Delays on the Gippsland line are a common complaint among commuters, so recent announcements of upgrades, extra services, and promises or improved reliability have been met with interest and scepticism.
But will the upgrades proposed by the state government actually help improve reliability, and what really are the biggest bottlenecks which make the Traralgon line the least punctual interurban rail route?
Let’s start with reviewing exactly what the state government has proposed doing to improve the line. At the end of April, Victorian premier Daniel Andrews visited Warragul Station to announce his government’s statewide $1.46 billion Regional Rail Revival package. The lion’s share of the funding, $435 million, has been earmarked for works on the Gippsland corridor.
Assuming the state gets federal government support (more on that in a moment), that cash will fund upgrades to train detection systems at level crossings, duplication of single track sections between Bunyip and Longwarry and through the Haunted Hills, second platforms built at Bunyip, Longwarry, Morwell, and Traralgon, signalling upgrades, and the duplication of the Avon River Bridge east of Traralgon.
The upgrades are expected to allow Gippsland line services to run every 40 minutes, a relief for commuters catching peak hour trains filled to above seating capacity.
“What’s been promised has been in some cases long-overdue and is certainly needed,” regional spokesperson for the Public Transport Users Association Paul Westcott told the Baw Baw Citizen.
“One of the long-standing problems that are going to be dealt with… is the single track between Bunyip and Longwarry, which has been a bugbear for decades. It was disappointing it wasn’t built in the first place when the Gippsland line was duplicated.
“Any single track section of line is going to be a problem; it’s going to cause delays and exacerbate unreliability because if one train coming one way is late then the other train [travelling in the other direction] has to wait before it can proceed.
“We do of course note the fact that a number of the projects listed in the budget promises do depend on federal government funding, which at the moment is the subject of some dispute, so it’s disappointing that that’s the case.”
And there lies the problem these upgrades face. The Regional Rail Revival project relies on funding from the federal government as part of its privatisation-encouraging Asset Recycling Initiative. The long-term lease of the Port of Melbourne was expected to bring in more cash than the feds are willing to hand over to Victoria.
“The money is Victoria’s under a written asset recycling agreement between the commonwealth and the states that was signed in 2014,” Gippsland Labor MP Harriet Shing said on social media after the announcement.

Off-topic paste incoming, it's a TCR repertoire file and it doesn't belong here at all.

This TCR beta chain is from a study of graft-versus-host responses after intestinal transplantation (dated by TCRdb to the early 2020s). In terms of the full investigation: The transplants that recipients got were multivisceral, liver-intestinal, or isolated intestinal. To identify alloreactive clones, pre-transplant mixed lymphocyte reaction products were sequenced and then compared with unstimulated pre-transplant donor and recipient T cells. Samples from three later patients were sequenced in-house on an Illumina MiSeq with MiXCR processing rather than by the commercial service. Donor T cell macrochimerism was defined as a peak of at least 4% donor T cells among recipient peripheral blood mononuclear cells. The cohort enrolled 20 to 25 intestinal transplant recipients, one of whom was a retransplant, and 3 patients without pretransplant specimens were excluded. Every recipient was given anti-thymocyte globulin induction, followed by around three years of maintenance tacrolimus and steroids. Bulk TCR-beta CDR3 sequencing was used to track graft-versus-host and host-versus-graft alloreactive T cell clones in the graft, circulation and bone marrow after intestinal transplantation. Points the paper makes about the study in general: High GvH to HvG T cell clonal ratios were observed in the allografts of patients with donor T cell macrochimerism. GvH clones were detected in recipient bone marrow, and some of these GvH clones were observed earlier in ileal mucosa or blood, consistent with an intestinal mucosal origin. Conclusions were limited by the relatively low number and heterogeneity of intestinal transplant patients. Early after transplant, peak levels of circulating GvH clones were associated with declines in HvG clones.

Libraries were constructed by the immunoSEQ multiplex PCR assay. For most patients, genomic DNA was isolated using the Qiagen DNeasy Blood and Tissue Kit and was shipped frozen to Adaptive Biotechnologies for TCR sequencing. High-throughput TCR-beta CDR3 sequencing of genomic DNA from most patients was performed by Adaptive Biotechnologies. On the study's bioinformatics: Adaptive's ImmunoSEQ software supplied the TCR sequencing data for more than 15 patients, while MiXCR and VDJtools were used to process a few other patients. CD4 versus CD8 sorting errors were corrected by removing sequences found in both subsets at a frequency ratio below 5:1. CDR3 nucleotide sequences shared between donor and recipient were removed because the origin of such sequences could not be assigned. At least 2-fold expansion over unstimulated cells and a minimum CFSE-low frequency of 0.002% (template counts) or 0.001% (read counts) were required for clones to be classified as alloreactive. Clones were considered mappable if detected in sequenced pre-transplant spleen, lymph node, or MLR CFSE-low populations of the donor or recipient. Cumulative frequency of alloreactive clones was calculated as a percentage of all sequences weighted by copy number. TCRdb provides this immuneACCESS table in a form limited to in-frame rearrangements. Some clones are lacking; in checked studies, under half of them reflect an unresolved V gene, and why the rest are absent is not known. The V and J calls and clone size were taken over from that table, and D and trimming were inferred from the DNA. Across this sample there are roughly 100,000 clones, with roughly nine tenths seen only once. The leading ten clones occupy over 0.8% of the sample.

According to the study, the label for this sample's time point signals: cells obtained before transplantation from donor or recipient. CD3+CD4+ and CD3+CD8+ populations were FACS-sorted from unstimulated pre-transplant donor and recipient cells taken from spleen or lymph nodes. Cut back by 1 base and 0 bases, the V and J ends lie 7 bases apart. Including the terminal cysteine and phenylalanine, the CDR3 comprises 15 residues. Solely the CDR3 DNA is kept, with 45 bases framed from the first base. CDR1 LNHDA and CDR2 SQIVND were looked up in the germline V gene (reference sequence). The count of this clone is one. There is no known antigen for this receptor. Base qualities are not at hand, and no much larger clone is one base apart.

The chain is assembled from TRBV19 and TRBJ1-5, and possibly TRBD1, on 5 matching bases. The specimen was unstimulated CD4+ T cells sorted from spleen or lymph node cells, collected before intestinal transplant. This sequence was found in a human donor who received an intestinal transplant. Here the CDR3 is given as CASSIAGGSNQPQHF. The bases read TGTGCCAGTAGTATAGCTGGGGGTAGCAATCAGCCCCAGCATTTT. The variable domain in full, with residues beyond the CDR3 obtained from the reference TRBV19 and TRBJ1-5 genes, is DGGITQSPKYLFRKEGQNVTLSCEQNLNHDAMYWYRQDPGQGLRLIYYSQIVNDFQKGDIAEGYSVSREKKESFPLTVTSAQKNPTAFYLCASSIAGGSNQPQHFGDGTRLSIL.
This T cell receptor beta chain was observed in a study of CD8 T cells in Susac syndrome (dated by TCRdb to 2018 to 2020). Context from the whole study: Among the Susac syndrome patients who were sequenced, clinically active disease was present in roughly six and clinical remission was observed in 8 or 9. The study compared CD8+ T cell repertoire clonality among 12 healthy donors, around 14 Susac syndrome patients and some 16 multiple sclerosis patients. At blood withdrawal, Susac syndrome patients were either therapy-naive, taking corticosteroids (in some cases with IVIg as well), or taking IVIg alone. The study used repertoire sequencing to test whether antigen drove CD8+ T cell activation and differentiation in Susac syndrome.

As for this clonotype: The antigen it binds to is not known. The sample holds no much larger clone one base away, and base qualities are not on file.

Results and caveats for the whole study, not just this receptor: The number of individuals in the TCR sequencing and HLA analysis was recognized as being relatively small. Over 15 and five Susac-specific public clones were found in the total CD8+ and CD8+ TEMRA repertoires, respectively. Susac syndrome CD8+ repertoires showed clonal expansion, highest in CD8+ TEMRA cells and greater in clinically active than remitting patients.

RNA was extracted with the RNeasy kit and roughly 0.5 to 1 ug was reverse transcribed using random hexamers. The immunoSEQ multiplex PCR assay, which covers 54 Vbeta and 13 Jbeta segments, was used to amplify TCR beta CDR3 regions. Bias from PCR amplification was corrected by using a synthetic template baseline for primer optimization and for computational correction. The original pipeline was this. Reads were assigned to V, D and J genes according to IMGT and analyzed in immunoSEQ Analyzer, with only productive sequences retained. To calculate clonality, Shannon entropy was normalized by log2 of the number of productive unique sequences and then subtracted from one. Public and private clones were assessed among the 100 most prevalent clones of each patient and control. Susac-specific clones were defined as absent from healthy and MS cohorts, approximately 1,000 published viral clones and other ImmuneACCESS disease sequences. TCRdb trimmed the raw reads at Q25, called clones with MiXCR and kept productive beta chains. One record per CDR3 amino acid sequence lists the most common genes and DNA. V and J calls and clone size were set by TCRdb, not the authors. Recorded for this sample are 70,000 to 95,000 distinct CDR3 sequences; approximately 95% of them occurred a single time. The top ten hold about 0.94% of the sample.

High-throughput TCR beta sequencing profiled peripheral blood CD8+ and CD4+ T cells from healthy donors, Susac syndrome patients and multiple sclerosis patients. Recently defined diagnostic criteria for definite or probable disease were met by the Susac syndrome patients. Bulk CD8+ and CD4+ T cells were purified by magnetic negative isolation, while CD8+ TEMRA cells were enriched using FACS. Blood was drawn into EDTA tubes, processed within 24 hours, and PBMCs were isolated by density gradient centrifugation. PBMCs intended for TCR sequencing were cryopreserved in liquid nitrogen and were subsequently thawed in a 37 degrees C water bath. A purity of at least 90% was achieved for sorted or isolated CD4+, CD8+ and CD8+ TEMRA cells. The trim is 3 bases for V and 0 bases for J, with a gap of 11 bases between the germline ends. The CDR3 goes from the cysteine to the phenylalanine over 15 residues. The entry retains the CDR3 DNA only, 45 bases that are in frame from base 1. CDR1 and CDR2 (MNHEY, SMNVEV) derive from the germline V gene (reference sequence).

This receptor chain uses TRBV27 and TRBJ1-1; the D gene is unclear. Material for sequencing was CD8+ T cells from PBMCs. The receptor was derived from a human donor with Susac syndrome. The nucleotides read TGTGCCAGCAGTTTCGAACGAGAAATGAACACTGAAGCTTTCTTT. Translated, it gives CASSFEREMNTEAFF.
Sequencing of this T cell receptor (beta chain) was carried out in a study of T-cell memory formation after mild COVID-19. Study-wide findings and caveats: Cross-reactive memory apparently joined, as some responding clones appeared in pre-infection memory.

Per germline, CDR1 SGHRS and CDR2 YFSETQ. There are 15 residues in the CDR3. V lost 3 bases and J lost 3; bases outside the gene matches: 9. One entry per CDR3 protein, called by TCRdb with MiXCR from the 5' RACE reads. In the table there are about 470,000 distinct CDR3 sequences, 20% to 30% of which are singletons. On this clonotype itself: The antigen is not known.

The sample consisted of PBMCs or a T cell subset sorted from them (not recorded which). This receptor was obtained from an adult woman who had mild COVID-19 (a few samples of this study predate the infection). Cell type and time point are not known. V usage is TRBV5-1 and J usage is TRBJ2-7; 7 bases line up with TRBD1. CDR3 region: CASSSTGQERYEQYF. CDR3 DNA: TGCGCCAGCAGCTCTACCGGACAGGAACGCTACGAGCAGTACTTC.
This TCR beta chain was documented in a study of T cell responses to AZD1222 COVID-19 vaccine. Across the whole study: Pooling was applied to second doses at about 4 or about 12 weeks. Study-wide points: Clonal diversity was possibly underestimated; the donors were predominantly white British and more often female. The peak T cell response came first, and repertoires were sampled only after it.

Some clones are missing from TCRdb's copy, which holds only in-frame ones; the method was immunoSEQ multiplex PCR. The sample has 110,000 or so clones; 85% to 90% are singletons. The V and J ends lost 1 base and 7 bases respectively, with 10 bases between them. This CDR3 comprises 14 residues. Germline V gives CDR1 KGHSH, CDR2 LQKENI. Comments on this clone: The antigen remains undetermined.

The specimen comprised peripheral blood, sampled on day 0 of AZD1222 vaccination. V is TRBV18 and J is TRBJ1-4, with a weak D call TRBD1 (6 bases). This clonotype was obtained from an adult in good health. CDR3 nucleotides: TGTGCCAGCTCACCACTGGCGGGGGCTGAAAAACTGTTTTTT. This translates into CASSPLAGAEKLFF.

“Under that agreement, an amount of 15 per cent of the proceeds of an asset that is privatised (in this case the lease of the Port of Melbourne) is payable to the state to use for infrastructure projects.
“Unless the federal government is planning to treat Victoria differently to other states and to breach its own agreement, this money is very much Victoria’s and the infrastructure projects we have determined will be delivered from this money are the regional rail upgrades that we announced today.”
Ms Shing’s comments came after criticism from the Liberal/National opposition for relying on the federal funding. Narracan Liberal MP Gary Blackwood said “commuters will rightly be sceptical of this announcement.”
Public Transport Minister Jacinta Allan told the Baw Baw Citizen “the Turnbull government is trying to walk away from the Asset Recycling Agreement – shortchanging Victorians to the tune of $1.46 billion.”
“We will continue to lobby the Federal Government to make sure Victorians get the best deal possible and our fair share.”
One part of the project did receive federal government support in this year’s budget. Mr Blackwood announced a $500 million commitment to [correction: upgrades including] duplicating the line between Bunyip and Longwarry, a project he campaigned on during the 2014 state election.
Asked how useful duplicating only one section of track would be, Mr Westcott said “the longer the single track section, the worse the problem.”
“The Bunyip-Longwarry one is an obvious bottleneck, and the closer you get to the city the worse the problems of single track sections are.